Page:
GT’s Kombucha Beverages

January 2018: The Ference appeal was voluntarily dismissed, the reasons for which have not been disclosed.

November 2017: The Sweeney appeal was dismissed for failure to prosecute because the objector did not pay the docketing and filing fees.

September 2017: Two objectors (Sweeney and Ference) filed Notices of Appeal regarding the approval of the settlement.

August 2017: A federal judge granted final approval of the settlement agreement.

January 2017: A federal judge preliminarily approved a settlement of a false advertising class-action lawsuit against Millennium Products and Whole Foods Market. The complaint, which was originally filed in March 2015 and amended in June 2016, alleges that the companies misleadingly market GT’s Kombucha beverages, including non-alcoholic varieties (Enlightened Kombucha and Enlightened Synergy) and alcoholic varieties (Classic Kombucha and Classic Synergy). According to the complaint, the companies misleading market:

  • Enlightened Kombucha beverages as non-alcoholic when they actually contain two to seven times more alcohol than allowed for non-alcoholic beverages;
  • Enlightened Kombucha beverages as containing antioxidants when, in reality, they do not contain any of the nutrients the FDA requires in order to use the term “antioxidant”; and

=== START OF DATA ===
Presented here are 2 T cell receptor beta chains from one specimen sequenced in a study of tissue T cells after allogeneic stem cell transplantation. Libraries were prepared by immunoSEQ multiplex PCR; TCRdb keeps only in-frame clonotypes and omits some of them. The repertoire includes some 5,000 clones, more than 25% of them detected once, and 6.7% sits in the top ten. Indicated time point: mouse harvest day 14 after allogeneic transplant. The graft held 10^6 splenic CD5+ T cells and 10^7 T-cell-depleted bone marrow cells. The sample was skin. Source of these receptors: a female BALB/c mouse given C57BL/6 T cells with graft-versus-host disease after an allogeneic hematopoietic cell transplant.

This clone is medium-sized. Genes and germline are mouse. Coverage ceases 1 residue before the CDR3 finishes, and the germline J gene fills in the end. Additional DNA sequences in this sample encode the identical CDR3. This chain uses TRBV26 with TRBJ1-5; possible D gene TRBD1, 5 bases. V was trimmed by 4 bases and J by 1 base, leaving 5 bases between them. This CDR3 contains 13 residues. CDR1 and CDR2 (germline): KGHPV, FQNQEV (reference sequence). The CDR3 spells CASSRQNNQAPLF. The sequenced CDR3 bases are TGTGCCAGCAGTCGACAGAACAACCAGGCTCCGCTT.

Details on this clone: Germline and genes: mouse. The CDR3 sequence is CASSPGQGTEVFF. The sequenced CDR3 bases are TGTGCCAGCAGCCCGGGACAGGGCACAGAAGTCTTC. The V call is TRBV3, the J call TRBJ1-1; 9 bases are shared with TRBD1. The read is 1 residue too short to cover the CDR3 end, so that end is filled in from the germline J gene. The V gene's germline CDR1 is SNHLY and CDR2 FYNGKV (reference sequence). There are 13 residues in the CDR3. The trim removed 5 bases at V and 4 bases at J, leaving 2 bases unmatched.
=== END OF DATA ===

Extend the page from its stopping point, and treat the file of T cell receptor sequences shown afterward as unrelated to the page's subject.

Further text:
• Both the Enlightened and Classic lines as containing only two to three grams of sugar when they actually contain eight grams of sugar.

According to the proposed settlement terms, class members may choose to receive a cash award or voucher toward a free Millennium product. For cash awards, class members without proof of purchase may receive $3.50 for each product purchased for a maximum award of $35 while class members with proof of purchase may receive a full refund for a maximum award of $60. Class members who choose to receive vouchers may receive a voucher for each product purchased. Class members without proof of purchase may receive a maximum of $35 in product vouchers and class members with proof of purchase may receive up to $60 in vouchers.

The company also agreed to stop ordering and printing labels with the term “antioxidant” and to add warnings to its labels.

A final fairness hearing is scheduled for July 31, 2017. For more information, go to (Retta et al v. Millennium Products, Inc. and Whole Foods Market, Inc., Case No. 15-cv-1801, C. D. CA.)

For more information about the marketing of alcohol and’s coverage of the product, click here.

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